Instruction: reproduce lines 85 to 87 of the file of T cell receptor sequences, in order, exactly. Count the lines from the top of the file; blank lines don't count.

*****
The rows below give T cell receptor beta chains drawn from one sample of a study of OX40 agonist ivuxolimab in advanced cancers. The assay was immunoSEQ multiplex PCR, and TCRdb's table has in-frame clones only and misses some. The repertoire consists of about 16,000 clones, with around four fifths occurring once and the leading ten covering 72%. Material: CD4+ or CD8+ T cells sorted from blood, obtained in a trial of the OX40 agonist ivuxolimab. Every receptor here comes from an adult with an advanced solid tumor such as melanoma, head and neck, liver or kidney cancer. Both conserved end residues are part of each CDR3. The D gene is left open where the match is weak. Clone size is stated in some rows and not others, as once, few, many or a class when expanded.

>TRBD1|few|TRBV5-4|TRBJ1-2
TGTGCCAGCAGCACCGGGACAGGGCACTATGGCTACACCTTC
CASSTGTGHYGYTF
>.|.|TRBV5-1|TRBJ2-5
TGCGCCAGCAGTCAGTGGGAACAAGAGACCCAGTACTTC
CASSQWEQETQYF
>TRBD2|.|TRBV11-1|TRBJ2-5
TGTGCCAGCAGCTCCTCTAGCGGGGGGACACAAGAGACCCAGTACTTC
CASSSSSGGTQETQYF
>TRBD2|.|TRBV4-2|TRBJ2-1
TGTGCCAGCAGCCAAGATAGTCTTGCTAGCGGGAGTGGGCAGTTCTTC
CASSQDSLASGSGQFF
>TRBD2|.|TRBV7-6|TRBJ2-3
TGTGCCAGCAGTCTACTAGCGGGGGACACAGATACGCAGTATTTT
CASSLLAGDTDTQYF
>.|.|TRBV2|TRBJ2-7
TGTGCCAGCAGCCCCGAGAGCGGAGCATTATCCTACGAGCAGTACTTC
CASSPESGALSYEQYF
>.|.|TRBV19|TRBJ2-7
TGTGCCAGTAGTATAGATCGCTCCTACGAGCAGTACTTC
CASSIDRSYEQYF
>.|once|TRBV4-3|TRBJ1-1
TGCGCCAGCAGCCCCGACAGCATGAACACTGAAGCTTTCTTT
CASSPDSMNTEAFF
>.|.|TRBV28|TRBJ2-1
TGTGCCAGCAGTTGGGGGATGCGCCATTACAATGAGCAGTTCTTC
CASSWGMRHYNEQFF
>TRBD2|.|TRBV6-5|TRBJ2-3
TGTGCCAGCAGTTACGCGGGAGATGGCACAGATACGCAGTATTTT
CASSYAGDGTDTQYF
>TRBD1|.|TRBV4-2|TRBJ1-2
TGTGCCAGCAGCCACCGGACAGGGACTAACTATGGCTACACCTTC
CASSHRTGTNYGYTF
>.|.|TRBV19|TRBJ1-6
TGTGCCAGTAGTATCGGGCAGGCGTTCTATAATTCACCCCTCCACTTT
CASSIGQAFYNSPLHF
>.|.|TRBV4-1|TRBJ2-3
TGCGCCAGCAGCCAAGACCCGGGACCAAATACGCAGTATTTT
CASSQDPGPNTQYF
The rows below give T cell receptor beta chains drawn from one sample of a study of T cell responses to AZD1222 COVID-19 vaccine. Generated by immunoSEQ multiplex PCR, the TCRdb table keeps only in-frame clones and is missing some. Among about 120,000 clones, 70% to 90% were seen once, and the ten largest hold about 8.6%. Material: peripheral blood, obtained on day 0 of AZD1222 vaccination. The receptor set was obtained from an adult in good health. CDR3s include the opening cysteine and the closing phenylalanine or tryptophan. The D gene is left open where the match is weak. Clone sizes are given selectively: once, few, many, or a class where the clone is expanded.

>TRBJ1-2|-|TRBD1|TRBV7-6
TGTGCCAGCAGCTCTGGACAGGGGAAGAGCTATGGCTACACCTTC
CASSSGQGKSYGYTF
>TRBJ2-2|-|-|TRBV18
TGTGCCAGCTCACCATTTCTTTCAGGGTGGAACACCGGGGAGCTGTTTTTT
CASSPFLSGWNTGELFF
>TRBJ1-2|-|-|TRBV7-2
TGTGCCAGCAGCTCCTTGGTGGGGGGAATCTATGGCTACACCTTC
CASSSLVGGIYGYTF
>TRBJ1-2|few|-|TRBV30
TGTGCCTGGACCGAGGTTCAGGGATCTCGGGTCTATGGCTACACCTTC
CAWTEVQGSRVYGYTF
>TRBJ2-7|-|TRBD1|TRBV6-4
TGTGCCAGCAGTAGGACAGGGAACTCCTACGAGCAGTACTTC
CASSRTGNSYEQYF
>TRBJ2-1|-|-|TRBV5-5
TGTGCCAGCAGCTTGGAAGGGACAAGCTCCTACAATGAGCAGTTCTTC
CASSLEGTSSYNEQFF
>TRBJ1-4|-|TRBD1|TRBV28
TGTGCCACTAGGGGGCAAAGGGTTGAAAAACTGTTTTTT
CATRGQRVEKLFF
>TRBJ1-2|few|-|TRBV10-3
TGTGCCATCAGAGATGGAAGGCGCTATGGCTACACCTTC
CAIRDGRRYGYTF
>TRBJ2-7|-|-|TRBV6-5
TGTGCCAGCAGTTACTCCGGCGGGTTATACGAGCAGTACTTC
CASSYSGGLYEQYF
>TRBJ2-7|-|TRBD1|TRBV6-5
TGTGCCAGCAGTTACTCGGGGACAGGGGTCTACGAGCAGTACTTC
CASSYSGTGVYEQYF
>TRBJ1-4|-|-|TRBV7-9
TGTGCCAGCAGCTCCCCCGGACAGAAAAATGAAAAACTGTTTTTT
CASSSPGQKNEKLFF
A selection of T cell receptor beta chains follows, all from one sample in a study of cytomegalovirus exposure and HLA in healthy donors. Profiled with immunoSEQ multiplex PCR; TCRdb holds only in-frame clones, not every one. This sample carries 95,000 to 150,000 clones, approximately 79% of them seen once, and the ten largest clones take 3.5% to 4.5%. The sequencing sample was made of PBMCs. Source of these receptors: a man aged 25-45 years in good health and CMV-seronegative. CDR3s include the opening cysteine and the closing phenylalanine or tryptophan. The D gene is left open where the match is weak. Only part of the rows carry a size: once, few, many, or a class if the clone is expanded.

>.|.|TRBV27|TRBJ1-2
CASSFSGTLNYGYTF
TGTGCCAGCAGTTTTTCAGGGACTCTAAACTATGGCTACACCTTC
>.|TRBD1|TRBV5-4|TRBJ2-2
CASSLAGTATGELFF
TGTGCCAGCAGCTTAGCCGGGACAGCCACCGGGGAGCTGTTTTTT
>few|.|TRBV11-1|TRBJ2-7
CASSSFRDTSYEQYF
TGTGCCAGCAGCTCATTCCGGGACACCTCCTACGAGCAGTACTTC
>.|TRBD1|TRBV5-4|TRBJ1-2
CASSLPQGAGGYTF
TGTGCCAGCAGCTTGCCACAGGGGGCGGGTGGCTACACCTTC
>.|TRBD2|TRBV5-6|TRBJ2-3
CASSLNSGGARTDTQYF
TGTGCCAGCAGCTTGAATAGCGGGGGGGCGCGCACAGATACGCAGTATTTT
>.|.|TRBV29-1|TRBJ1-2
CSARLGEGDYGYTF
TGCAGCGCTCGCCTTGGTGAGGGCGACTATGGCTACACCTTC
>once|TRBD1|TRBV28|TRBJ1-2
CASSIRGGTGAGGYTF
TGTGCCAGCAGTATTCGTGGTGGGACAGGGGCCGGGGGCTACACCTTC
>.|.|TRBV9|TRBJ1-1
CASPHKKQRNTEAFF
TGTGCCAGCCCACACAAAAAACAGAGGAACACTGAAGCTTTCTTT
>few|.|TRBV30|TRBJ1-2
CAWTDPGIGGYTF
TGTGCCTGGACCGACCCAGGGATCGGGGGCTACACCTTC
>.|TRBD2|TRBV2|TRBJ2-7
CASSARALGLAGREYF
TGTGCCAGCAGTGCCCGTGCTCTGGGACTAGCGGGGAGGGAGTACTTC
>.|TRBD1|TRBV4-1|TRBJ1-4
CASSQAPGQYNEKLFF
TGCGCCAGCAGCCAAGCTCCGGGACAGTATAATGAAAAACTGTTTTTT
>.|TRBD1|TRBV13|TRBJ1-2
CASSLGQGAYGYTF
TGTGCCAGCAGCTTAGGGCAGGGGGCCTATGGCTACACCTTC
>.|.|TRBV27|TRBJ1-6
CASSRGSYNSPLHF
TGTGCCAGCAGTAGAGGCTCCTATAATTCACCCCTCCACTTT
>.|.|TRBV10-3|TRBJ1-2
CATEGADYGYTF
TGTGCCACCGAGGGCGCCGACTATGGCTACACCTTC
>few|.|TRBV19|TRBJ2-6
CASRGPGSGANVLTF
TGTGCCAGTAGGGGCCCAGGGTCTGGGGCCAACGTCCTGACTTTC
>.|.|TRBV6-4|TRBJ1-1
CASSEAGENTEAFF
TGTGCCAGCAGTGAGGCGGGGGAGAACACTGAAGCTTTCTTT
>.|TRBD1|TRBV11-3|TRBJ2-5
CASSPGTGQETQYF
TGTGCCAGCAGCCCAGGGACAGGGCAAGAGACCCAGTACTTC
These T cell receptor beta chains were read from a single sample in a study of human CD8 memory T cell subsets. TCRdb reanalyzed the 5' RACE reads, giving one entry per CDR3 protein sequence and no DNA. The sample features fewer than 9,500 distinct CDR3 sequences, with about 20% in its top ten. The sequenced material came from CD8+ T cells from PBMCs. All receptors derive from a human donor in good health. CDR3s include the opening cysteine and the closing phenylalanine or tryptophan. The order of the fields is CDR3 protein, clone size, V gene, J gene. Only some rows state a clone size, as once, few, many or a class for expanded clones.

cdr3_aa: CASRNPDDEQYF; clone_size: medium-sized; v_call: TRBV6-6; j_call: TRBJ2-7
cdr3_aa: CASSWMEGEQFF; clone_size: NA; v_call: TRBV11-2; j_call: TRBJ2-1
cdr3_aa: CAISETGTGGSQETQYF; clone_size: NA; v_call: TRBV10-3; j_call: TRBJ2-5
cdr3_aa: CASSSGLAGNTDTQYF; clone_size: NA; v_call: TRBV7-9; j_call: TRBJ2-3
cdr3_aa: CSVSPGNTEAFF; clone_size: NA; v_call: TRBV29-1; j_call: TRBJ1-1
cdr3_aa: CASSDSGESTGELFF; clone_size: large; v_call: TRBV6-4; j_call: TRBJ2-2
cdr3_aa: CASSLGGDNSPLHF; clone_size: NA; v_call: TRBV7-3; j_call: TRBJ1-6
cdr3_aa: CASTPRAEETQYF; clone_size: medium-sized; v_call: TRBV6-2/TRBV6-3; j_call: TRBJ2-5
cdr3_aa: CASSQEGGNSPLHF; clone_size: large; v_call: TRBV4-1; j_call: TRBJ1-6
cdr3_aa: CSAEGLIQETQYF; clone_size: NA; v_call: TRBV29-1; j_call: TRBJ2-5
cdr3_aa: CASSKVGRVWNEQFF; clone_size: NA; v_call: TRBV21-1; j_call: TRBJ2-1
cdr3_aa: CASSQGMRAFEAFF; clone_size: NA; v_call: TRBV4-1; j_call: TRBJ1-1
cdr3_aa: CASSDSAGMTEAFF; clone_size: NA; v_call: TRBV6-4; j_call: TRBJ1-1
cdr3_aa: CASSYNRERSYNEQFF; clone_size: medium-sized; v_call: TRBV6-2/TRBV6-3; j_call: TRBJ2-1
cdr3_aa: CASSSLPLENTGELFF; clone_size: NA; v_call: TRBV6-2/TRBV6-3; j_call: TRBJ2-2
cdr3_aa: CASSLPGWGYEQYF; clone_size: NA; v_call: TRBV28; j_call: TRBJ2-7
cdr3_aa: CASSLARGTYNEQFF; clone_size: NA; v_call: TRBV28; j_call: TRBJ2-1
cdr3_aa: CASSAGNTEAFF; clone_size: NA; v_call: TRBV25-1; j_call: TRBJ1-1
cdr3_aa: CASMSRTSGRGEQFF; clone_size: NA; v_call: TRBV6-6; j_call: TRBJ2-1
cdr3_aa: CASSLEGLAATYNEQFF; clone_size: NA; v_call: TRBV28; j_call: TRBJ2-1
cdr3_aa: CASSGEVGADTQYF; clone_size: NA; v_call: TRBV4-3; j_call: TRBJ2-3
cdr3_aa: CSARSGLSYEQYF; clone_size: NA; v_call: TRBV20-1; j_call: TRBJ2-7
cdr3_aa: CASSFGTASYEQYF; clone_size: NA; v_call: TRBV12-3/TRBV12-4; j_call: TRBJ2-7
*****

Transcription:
>.|TRBD1|TRBV5-4|TRBJ1-2
CASSLPQGAGGYTF
TGTGCCAGCAGCTTGCCACAGGGGGCGGGTGGCTACACCTTC